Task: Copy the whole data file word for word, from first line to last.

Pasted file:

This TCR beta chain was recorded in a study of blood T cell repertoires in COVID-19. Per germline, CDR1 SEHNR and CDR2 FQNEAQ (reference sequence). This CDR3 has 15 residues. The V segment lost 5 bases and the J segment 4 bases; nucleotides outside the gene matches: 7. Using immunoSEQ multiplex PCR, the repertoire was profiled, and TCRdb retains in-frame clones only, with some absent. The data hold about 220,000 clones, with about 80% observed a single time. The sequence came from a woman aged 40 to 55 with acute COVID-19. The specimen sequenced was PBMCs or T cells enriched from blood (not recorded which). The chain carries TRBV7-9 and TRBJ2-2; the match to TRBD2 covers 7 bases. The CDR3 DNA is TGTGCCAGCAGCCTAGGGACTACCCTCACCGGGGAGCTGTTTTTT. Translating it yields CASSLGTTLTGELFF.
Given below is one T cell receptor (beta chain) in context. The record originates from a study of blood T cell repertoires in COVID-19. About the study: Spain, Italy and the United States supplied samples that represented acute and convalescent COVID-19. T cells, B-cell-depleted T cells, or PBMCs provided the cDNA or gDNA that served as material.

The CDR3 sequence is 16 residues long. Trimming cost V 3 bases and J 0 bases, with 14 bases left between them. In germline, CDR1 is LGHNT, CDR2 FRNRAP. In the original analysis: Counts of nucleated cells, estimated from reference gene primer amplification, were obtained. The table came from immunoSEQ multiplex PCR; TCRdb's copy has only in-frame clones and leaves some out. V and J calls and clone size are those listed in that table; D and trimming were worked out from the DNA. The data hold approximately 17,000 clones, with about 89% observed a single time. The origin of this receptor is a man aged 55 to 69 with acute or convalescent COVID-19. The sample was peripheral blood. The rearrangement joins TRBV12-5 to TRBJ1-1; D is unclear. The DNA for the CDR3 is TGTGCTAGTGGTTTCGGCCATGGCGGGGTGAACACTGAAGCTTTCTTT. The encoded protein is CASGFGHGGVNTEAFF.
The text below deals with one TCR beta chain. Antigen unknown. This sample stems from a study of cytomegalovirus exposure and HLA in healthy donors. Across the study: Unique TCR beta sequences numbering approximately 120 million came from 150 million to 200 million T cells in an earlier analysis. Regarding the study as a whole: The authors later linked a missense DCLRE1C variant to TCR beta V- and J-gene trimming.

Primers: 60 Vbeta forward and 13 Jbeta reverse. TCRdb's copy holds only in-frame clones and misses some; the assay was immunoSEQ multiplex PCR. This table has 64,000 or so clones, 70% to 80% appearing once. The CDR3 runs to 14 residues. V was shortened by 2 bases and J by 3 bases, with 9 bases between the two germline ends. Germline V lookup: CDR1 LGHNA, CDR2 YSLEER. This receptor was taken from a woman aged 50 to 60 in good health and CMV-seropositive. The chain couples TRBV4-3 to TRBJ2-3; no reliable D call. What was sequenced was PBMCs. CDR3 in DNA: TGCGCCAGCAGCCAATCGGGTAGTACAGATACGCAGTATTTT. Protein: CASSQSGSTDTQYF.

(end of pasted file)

This TCR beta chain was recorded in a study of blood T cell repertoires in COVID-19. Per germline, CDR1 SEHNR and CDR2 FQNEAQ (reference sequence). This CDR3 has 15 residues. The V segment lost 5 bases and the J segment 4 bases; nucleotides outside the gene matches: 7. Using immunoSEQ multiplex PCR, the repertoire was profiled, and TCRdb retains in-frame clones only, with some absent. The data hold about 220,000 clones, with about 80% observed a single time. The sequence came from a woman aged 40 to 55 with acute COVID-19. The specimen sequenced was PBMCs or T cells enriched from blood (not recorded which). The chain carries TRBV7-9 and TRBJ2-2; the match to TRBD2 covers 7 bases. The CDR3 DNA is TGTGCCAGCAGCCTAGGGACTACCCTCACCGGGGAGCTGTTTTTT. Translating it yields CASSLGTTLTGELFF.
Given below is one T cell receptor (beta chain) in context. The record originates from a study of blood T cell repertoires in COVID-19. About the study: Spain, Italy and the United States supplied samples that represented acute and convalescent COVID-19. T cells, B-cell-depleted T cells, or PBMCs provided the cDNA or gDNA that served as material.

The CDR3 sequence is 16 residues long. Trimming cost V 3 bases and J 0 bases, with 14 bases left between them. In germline, CDR1 is LGHNT, CDR2 FRNRAP. In the original analysis: Counts of nucleated cells, estimated from reference gene primer amplification, were obtained. The table came from immunoSEQ multiplex PCR; TCRdb's copy has only in-frame clones and leaves some out. V and J calls and clone size are those listed in that table; D and trimming were worked out from the DNA. The data hold approximately 17,000 clones, with about 89% observed a single time. The origin of this receptor is a man aged 55 to 69 with acute or convalescent COVID-19. The sample was peripheral blood. The rearrangement joins TRBV12-5 to TRBJ1-1; D is unclear. The DNA for the CDR3 is TGTGCTAGTGGTTTCGGCCATGGCGGGGTGAACACTGAAGCTTTCTTT. The encoded protein is CASGFGHGGVNTEAFF.
The text below deals with one TCR beta chain. Antigen unknown. This sample stems from a study of cytomegalovirus exposure and HLA in healthy donors. Across the study: Unique TCR beta sequences numbering approximately 120 million came from 150 million to 200 million T cells in an earlier analysis. Regarding the study as a whole: The authors later linked a missense DCLRE1C variant to TCR beta V- and J-gene trimming.

Primers: 60 Vbeta forward and 13 Jbeta reverse. TCRdb's copy holds only in-frame clones and misses some; the assay was immunoSEQ multiplex PCR. This table has 64,000 or so clones, 70% to 80% appearing once. The CDR3 runs to 14 residues. V was shortened by 2 bases and J by 3 bases, with 9 bases between the two germline ends. Germline V lookup: CDR1 LGHNA, CDR2 YSLEER. This receptor was taken from a woman aged 50 to 60 in good health and CMV-seropositive. The chain couples TRBV4-3 to TRBJ2-3; no reliable D call. What was sequenced was PBMCs. CDR3 in DNA: TGCGCCAGCAGCCAATCGGGTAGTACAGATACGCAGTATTTT. Protein: CASSQSGSTDTQYF.